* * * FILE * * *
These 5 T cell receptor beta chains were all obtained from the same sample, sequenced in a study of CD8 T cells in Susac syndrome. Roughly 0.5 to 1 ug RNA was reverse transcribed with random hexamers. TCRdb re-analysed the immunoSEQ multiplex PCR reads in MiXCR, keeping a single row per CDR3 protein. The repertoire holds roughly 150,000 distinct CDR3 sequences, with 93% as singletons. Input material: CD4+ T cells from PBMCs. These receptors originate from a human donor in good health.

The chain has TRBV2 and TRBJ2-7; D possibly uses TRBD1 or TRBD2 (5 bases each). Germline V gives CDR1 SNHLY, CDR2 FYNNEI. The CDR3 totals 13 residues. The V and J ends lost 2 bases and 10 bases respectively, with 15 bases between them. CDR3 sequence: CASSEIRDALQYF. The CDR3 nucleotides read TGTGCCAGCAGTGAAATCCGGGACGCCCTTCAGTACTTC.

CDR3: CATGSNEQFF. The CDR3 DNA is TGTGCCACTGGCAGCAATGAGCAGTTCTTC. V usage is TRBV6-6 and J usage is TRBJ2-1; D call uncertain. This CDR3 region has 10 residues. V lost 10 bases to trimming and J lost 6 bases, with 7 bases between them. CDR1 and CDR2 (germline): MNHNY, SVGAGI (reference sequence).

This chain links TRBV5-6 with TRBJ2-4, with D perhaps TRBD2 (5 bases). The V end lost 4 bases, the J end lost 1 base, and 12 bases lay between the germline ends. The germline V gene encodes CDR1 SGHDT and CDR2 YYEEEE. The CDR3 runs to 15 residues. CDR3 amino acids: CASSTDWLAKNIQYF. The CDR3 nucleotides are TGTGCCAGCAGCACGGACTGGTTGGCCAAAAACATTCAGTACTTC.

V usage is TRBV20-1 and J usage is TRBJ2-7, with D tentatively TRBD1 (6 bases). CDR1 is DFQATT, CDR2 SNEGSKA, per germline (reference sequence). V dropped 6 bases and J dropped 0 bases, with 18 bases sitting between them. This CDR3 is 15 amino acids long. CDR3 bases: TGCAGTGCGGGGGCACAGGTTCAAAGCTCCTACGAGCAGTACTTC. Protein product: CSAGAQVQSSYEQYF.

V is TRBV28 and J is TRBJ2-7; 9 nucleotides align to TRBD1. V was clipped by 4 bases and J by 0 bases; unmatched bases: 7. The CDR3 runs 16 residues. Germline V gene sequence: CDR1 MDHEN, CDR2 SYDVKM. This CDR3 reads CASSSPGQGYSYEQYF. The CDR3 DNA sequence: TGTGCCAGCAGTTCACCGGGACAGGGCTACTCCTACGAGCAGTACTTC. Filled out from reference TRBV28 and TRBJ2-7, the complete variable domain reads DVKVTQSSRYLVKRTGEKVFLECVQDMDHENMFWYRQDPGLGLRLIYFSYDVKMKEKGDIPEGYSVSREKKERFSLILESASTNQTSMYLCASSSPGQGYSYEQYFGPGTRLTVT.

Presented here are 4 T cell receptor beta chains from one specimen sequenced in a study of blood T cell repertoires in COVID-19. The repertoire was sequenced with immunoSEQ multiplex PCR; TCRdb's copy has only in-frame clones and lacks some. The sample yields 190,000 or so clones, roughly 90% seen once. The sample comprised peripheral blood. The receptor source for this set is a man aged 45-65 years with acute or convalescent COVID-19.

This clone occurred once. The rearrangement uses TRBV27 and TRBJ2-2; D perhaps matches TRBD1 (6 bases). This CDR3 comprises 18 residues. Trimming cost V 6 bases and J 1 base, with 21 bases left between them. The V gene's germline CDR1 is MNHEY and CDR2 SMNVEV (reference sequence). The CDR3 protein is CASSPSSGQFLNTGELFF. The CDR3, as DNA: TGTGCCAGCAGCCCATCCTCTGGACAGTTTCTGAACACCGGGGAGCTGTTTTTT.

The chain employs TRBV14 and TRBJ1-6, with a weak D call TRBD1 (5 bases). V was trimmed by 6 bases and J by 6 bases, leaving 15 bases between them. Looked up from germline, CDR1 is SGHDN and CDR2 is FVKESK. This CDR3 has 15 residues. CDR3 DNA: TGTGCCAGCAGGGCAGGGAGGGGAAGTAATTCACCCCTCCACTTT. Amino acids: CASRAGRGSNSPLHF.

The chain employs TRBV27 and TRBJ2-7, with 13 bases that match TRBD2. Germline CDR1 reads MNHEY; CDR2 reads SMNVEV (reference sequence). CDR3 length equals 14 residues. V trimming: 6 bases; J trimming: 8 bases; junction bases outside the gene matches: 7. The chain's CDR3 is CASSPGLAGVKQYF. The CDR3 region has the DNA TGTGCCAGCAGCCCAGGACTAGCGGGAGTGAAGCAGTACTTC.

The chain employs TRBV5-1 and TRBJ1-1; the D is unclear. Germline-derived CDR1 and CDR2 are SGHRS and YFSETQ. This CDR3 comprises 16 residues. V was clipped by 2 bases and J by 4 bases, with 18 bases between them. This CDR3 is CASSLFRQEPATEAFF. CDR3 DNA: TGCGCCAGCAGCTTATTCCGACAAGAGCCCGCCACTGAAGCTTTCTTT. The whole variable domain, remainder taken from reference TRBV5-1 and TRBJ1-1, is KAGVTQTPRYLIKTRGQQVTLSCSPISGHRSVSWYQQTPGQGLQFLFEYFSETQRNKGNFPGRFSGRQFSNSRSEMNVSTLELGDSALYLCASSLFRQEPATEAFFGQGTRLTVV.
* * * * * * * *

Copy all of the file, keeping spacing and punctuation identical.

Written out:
These 5 T cell receptor beta chains were all obtained from the same sample, sequenced in a study of CD8 T cells in Susac syndrome. Roughly 0.5 to 1 ug RNA was reverse transcribed with random hexamers. TCRdb re-analysed the immunoSEQ multiplex PCR reads in MiXCR, keeping a single row per CDR3 protein. The repertoire holds roughly 150,000 distinct CDR3 sequences, with 93% as singletons. Input material: CD4+ T cells from PBMCs. These receptors originate from a human donor in good health.

The chain has TRBV2 and TRBJ2-7; D possibly uses TRBD1 or TRBD2 (5 bases each). Germline V gives CDR1 SNHLY, CDR2 FYNNEI. The CDR3 totals 13 residues. The V and J ends lost 2 bases and 10 bases respectively, with 15 bases between them. CDR3 sequence: CASSEIRDALQYF. The CDR3 nucleotides read TGTGCCAGCAGTGAAATCCGGGACGCCCTTCAGTACTTC.

CDR3: CATGSNEQFF. The CDR3 DNA is TGTGCCACTGGCAGCAATGAGCAGTTCTTC. V usage is TRBV6-6 and J usage is TRBJ2-1; D call uncertain. This CDR3 region has 10 residues. V lost 10 bases to trimming and J lost 6 bases, with 7 bases between them. CDR1 and CDR2 (germline): MNHNY, SVGAGI (reference sequence).

This chain links TRBV5-6 with TRBJ2-4, with D perhaps TRBD2 (5 bases). The V end lost 4 bases, the J end lost 1 base, and 12 bases lay between the germline ends. The germline V gene encodes CDR1 SGHDT and CDR2 YYEEEE. The CDR3 runs to 15 residues. CDR3 amino acids: CASSTDWLAKNIQYF. The CDR3 nucleotides are TGTGCCAGCAGCACGGACTGGTTGGCCAAAAACATTCAGTACTTC.

V usage is TRBV20-1 and J usage is TRBJ2-7, with D tentatively TRBD1 (6 bases). CDR1 is DFQATT, CDR2 SNEGSKA, per germline (reference sequence). V dropped 6 bases and J dropped 0 bases, with 18 bases sitting between them. This CDR3 is 15 amino acids long. CDR3 bases: TGCAGTGCGGGGGCACAGGTTCAAAGCTCCTACGAGCAGTACTTC. Protein product: CSAGAQVQSSYEQYF.

V is TRBV28 and J is TRBJ2-7; 9 nucleotides align to TRBD1. V was clipped by 4 bases and J by 0 bases; unmatched bases: 7. The CDR3 runs 16 residues. Germline V gene sequence: CDR1 MDHEN, CDR2 SYDVKM. This CDR3 reads CASSSPGQGYSYEQYF. The CDR3 DNA sequence: TGTGCCAGCAGTTCACCGGGACAGGGCTACTCCTACGAGCAGTACTTC. Filled out from reference TRBV28 and TRBJ2-7, the complete variable domain reads DVKVTQSSRYLVKRTGEKVFLECVQDMDHENMFWYRQDPGLGLRLIYFSYDVKMKEKGDIPEGYSVSREKKERFSLILESASTNQTSMYLCASSSPGQGYSYEQYFGPGTRLTVT.

Presented here are 4 T cell receptor beta chains from one specimen sequenced in a study of blood T cell repertoires in COVID-19. The repertoire was sequenced with immunoSEQ multiplex PCR; TCRdb's copy has only in-frame clones and lacks some. The sample yields 190,000 or so clones, roughly 90% seen once. The sample comprised peripheral blood. The receptor source for this set is a man aged 45-65 years with acute or convalescent COVID-19.

This clone occurred once. The rearrangement uses TRBV27 and TRBJ2-2; D perhaps matches TRBD1 (6 bases). This CDR3 comprises 18 residues. Trimming cost V 6 bases and J 1 base, with 21 bases left between them. The V gene's germline CDR1 is MNHEY and CDR2 SMNVEV (reference sequence). The CDR3 protein is CASSPSSGQFLNTGELFF. The CDR3, as DNA: TGTGCCAGCAGCCCATCCTCTGGACAGTTTCTGAACACCGGGGAGCTGTTTTTT.

The chain employs TRBV14 and TRBJ1-6, with a weak D call TRBD1 (5 bases). V was trimmed by 6 bases and J by 6 bases, leaving 15 bases between them. Looked up from germline, CDR1 is SGHDN and CDR2 is FVKESK. This CDR3 has 15 residues. CDR3 DNA: TGTGCCAGCAGGGCAGGGAGGGGAAGTAATTCACCCCTCCACTTT. Amino acids: CASRAGRGSNSPLHF.

The chain employs TRBV27 and TRBJ2-7, with 13 bases that match TRBD2. Germline CDR1 reads MNHEY; CDR2 reads SMNVEV (reference sequence). CDR3 length equals 14 residues. V trimming: 6 bases; J trimming: 8 bases; junction bases outside the gene matches: 7. The chain's CDR3 is CASSPGLAGVKQYF. The CDR3 region has the DNA TGTGCCAGCAGCCCAGGACTAGCGGGAGTGAAGCAGTACTTC.

The chain employs TRBV5-1 and TRBJ1-1; the D is unclear. Germline-derived CDR1 and CDR2 are SGHRS and YFSETQ. This CDR3 comprises 16 residues. V was clipped by 2 bases and J by 4 bases, with 18 bases between them. This CDR3 is CASSLFRQEPATEAFF. CDR3 DNA: TGCGCCAGCAGCTTATTCCGACAAGAGCCCGCCACTGAAGCTTTCTTT. The whole variable domain, remainder taken from reference TRBV5-1 and TRBJ1-1, is KAGVTQTPRYLIKTRGQQVTLSCSPISGHRSVSWYQQTPGQGLQFLFEYFSETQRNKGNFPGRFSGRQFSNSRSEMNVSTLELGDSALYLCASSLFRQEPATEAFFGQGTRLTVV.